Almsgiving has been considered a moral duty since Christianity began. “Alms” comes from the word “pity” in the Greek language and entails using one’s own means to perform works of mercy.
Almsgiving has been effected in many ways and means throughout history. In early times, each community provided food from their crops, along with shelter and care, for children and the sick or disabled among them. Five or six centuries ago in Europe, monasteries and parishes performed this duty. Most parishes have a ministry dedicated to this cause today.
However, the escalating number of the less fortunate due to war, famine, disease and other major societal issues forced governments to become the primary providers of alms and laws were established to deal with this aspect of society. The process has evolved over time to become more efficient, beneficial and less stigmatic for those receiving alms. Many large corporations and organisations work with governments to provide vital aid for the needy in our societies.
What does almsgiving mean for us as Catholics? To many, Lent means simply giving up something for that period. It is right to fast and abstain but we also need to pray and give alms. Let us come to a true understanding of that old-fashioned term “giving alms” and its relation to “giving up”.
Most people think of it as giving money to the poor or less fortunate. In fact, the true meaning of this phrase is that money is given as a means of performing works of mercy in the name of and for the love of God. It is important to provide an example to our children, so that they understand the result of their personal sacrifice and generosity, through the giving up of some pleasure or activity.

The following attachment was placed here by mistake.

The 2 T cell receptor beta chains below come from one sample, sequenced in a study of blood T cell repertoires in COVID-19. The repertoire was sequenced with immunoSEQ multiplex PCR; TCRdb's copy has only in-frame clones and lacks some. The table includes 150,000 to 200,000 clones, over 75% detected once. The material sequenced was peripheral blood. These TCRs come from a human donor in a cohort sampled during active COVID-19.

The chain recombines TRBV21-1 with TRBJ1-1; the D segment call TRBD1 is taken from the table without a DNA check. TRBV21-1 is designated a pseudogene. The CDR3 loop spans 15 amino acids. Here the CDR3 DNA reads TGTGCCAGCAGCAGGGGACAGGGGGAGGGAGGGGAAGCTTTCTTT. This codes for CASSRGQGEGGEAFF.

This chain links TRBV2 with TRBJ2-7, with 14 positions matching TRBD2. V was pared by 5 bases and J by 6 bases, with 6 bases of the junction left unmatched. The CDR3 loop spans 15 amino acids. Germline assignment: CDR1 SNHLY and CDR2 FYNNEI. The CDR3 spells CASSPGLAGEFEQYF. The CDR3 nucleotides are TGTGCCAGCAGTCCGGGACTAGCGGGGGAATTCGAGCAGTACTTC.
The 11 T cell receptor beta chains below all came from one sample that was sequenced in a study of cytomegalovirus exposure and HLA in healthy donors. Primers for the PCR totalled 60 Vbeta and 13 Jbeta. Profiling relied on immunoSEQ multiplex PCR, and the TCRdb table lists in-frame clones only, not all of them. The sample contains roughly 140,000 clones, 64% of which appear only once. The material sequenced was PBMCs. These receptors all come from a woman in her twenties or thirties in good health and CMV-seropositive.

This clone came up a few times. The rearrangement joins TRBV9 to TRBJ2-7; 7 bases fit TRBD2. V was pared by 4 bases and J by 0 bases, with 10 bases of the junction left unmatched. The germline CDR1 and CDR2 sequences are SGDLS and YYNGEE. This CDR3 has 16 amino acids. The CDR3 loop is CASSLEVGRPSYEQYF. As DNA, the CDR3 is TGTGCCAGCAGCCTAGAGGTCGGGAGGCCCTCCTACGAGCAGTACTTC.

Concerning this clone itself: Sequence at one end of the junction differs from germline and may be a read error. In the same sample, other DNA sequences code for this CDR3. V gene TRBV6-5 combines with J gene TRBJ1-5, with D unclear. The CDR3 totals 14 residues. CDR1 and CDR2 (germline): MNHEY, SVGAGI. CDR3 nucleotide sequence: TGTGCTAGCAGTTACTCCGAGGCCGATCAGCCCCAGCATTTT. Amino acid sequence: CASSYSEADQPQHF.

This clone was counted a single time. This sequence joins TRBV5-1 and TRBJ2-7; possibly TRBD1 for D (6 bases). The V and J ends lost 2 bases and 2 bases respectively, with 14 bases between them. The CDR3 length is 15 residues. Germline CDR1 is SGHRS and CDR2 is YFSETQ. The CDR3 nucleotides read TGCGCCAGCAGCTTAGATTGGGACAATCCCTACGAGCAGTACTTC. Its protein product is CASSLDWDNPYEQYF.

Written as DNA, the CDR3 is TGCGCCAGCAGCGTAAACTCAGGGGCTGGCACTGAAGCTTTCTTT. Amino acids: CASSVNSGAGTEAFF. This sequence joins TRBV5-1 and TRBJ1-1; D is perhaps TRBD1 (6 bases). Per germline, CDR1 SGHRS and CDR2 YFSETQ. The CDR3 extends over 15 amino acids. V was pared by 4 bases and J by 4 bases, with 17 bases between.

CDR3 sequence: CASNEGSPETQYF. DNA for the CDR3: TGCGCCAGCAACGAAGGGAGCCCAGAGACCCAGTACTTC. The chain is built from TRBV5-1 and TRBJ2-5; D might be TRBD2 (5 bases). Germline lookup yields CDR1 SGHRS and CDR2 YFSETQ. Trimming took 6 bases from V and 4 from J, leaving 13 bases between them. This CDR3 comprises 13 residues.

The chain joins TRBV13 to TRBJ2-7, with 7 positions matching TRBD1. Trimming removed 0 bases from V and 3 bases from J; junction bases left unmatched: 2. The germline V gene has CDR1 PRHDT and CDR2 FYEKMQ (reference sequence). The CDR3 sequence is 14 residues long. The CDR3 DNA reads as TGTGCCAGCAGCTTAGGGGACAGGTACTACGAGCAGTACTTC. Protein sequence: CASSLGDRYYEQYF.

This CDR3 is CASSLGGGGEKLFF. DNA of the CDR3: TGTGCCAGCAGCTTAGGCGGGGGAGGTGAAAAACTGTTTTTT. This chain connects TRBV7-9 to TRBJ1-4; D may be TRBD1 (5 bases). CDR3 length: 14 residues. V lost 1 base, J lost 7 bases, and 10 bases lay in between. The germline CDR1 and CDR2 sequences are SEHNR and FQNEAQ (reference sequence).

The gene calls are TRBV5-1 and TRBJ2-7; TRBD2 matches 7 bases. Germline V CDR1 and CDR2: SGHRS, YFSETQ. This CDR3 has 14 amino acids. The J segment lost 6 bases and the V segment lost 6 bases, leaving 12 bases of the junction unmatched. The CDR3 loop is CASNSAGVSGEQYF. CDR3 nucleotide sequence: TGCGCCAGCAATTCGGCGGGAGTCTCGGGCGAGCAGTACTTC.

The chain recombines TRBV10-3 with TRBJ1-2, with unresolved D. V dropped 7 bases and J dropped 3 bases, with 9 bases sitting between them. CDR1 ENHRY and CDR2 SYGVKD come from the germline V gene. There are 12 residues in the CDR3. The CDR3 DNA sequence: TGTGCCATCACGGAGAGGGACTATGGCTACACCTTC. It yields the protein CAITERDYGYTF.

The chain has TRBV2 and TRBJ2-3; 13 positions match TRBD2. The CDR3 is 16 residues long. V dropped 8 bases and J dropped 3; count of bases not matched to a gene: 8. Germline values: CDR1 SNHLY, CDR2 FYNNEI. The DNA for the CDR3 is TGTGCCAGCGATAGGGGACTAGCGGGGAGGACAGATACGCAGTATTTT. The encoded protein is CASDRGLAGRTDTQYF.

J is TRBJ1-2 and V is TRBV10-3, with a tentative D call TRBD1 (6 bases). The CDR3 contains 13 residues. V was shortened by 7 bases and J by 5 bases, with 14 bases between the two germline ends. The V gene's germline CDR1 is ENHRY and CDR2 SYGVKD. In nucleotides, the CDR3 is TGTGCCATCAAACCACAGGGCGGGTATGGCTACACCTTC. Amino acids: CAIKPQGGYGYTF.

The greatest example is provided by Jesus through his actions and teachings as outlined in the Corporal Works of Mercy:
- Give food to the hungry
- Give drink to the thirsty
- Clothe the naked
- Visit the sick and imprisoned
- Shelter the homeless
- Bury the dead
In short, love for your neighbour. “As often as you did it for one of the least of brothers, you did it for me” (Matthew 25: 31-36).
The list above treats with the most fundamental needs of human beings. When we choose to do without so that these needs are satisfied, we are doing so in accordance with Jesus’ example and teachings.
Our children know that we need food to live and grow properly so that we can work, play, think and enjoy God’s gift of life. We need clean water for good health and proper hygiene and to care for our environment. Clothing and shelter protect us. Medical care is necessary for our good health. Unfortunately, the basic needs of many people in the world today are not being met.
Whilst Government agencies and other organisations attempt to meet these needs locally and globally, the demand is never ending and offers opportunities for us to give alms. Many children are given pocket money, families go on outings. When we deny ourselves or defer these treats, make sacrifices, we are giving up to give to others.
By identifying a cause or causes, committing to and working towards a certain result which will benefit our fellow human beings by addressing their basic needs, we are committing to the teachings of our Lord, Jesus Christ, and through Him the greatest Commandments of God.
– Archdiocesan Catechetical Office